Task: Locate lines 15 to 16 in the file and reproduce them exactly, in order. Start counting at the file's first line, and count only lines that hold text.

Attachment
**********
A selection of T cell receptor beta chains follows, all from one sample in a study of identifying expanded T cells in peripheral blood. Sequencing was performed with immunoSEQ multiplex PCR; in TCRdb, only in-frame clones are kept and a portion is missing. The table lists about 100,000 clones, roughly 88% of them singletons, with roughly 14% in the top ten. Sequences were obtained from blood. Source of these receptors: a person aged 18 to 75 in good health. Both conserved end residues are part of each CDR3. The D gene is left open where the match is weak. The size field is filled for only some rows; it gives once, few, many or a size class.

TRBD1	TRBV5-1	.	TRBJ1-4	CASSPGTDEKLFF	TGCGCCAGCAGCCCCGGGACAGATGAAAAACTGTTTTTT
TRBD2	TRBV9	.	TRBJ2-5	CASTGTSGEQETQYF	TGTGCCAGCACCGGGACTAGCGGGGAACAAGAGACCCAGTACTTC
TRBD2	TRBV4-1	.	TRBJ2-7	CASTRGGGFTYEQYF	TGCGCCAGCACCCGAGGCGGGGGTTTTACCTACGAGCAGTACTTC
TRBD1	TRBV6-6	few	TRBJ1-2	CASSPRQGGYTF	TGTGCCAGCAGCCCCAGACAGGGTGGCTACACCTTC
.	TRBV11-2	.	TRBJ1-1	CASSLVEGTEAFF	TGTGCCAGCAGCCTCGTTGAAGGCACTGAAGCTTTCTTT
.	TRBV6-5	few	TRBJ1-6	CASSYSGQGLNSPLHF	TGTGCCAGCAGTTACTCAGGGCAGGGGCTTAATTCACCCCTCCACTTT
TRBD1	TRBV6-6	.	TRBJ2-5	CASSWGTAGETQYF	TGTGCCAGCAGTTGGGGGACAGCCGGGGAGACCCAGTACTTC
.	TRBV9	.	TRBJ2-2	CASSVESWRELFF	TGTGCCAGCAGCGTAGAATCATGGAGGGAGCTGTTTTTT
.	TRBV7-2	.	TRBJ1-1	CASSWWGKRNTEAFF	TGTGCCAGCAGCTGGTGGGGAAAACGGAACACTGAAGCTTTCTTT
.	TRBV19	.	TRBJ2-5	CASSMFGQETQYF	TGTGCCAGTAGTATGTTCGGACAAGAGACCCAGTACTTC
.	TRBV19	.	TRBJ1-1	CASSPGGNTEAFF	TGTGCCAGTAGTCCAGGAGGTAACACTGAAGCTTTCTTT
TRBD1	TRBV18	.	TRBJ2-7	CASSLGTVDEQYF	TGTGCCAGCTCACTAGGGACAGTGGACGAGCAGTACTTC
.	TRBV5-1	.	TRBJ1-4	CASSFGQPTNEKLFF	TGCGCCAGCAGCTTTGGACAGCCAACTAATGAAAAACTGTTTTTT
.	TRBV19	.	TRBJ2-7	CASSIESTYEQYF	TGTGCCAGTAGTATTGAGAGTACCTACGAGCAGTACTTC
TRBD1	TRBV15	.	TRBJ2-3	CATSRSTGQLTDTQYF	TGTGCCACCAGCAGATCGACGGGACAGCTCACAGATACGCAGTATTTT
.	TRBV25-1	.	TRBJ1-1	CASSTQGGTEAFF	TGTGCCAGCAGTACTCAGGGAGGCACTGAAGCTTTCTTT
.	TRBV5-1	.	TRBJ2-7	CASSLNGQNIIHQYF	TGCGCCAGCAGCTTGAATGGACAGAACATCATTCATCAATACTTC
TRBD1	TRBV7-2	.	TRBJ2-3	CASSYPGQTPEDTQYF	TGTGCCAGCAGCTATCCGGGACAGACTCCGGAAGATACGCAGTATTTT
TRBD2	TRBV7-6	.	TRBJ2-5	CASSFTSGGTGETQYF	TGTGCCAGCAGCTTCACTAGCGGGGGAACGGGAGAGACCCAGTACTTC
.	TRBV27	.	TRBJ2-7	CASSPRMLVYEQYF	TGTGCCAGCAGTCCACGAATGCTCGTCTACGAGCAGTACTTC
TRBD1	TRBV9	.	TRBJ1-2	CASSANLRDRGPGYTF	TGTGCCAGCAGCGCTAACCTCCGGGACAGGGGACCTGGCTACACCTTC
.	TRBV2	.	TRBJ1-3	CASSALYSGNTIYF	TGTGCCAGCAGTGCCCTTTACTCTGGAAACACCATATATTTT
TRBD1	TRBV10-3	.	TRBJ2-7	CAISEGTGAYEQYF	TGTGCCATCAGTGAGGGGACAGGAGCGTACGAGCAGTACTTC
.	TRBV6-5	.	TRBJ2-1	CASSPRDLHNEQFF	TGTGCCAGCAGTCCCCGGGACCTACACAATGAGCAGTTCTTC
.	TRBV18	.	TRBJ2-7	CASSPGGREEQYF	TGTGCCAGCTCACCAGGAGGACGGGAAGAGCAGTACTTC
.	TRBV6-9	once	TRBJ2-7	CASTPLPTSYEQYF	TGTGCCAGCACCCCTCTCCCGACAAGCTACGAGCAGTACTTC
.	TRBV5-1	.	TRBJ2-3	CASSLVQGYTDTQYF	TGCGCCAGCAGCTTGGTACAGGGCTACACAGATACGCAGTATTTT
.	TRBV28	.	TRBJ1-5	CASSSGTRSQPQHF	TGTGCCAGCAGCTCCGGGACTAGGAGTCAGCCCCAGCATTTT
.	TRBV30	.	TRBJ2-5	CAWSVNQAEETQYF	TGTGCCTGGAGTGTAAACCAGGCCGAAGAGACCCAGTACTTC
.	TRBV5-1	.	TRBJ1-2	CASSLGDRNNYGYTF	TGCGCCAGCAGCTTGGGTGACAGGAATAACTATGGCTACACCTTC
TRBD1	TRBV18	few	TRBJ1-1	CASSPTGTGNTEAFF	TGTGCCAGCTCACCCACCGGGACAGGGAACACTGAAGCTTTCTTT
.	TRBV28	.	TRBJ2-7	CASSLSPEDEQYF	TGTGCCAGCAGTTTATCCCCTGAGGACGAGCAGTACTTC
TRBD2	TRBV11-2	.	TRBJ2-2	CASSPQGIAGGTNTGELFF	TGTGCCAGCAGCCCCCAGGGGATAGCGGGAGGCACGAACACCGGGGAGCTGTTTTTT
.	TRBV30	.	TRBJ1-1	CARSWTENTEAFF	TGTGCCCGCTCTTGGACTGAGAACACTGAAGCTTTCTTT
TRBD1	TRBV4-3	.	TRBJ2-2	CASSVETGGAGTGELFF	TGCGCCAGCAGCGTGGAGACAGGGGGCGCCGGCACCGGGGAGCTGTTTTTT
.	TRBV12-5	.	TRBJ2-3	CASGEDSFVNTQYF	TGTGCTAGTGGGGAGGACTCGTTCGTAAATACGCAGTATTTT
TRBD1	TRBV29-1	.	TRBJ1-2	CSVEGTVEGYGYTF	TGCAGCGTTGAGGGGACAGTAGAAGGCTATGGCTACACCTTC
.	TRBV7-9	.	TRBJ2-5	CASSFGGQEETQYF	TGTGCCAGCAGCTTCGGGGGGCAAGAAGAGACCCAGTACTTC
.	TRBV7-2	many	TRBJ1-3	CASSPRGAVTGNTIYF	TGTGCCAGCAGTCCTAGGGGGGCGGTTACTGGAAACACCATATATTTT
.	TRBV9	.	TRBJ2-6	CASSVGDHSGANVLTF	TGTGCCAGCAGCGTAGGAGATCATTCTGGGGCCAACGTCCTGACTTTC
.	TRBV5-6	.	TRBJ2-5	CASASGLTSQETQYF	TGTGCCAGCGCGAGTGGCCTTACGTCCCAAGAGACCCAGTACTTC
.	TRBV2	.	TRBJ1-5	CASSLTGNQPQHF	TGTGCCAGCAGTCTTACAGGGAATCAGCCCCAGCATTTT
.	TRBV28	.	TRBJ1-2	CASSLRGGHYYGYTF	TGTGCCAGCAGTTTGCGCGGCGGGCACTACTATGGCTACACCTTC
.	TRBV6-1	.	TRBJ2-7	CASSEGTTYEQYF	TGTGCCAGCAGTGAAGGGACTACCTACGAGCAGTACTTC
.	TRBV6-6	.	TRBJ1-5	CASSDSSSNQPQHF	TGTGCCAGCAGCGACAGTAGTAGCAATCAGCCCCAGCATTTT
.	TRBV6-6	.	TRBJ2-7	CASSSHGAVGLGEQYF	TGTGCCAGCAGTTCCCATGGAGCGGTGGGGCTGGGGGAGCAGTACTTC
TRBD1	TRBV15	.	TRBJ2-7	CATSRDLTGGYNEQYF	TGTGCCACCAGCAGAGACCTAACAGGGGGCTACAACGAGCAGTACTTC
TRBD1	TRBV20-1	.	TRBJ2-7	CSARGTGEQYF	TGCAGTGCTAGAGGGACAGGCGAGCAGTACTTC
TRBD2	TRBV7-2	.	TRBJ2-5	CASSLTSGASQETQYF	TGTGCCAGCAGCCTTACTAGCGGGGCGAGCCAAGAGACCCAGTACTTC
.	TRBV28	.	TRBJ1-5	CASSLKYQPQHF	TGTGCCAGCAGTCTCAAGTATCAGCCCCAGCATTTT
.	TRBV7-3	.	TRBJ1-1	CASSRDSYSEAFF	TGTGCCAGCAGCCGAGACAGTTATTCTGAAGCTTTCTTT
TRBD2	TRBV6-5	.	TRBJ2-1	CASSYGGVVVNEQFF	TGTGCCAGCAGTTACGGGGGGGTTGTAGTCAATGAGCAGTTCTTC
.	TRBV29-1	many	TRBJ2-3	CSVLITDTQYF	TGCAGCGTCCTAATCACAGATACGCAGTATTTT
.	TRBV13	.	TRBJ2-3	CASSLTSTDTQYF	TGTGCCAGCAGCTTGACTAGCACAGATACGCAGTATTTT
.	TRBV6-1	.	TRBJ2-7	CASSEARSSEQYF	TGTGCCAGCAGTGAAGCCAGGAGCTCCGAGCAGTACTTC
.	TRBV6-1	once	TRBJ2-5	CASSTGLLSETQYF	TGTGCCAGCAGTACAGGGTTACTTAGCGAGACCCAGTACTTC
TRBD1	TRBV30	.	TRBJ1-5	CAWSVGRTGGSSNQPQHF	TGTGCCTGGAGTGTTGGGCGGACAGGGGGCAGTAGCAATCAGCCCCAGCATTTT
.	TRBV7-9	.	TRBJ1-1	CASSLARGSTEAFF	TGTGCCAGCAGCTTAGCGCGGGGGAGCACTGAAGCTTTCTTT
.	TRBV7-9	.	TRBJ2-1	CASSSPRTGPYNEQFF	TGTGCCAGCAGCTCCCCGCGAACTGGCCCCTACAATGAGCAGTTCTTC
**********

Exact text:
.	TRBV19	.	TRBJ2-7	CASSIESTYEQYF	TGTGCCAGTAGTATTGAGAGTACCTACGAGCAGTACTTC
TRBD1	TRBV15	.	TRBJ2-3	CATSRSTGQLTDTQYF	TGTGCCACCAGCAGATCGACGGGACAGCTCACAGATACGCAGTATTTT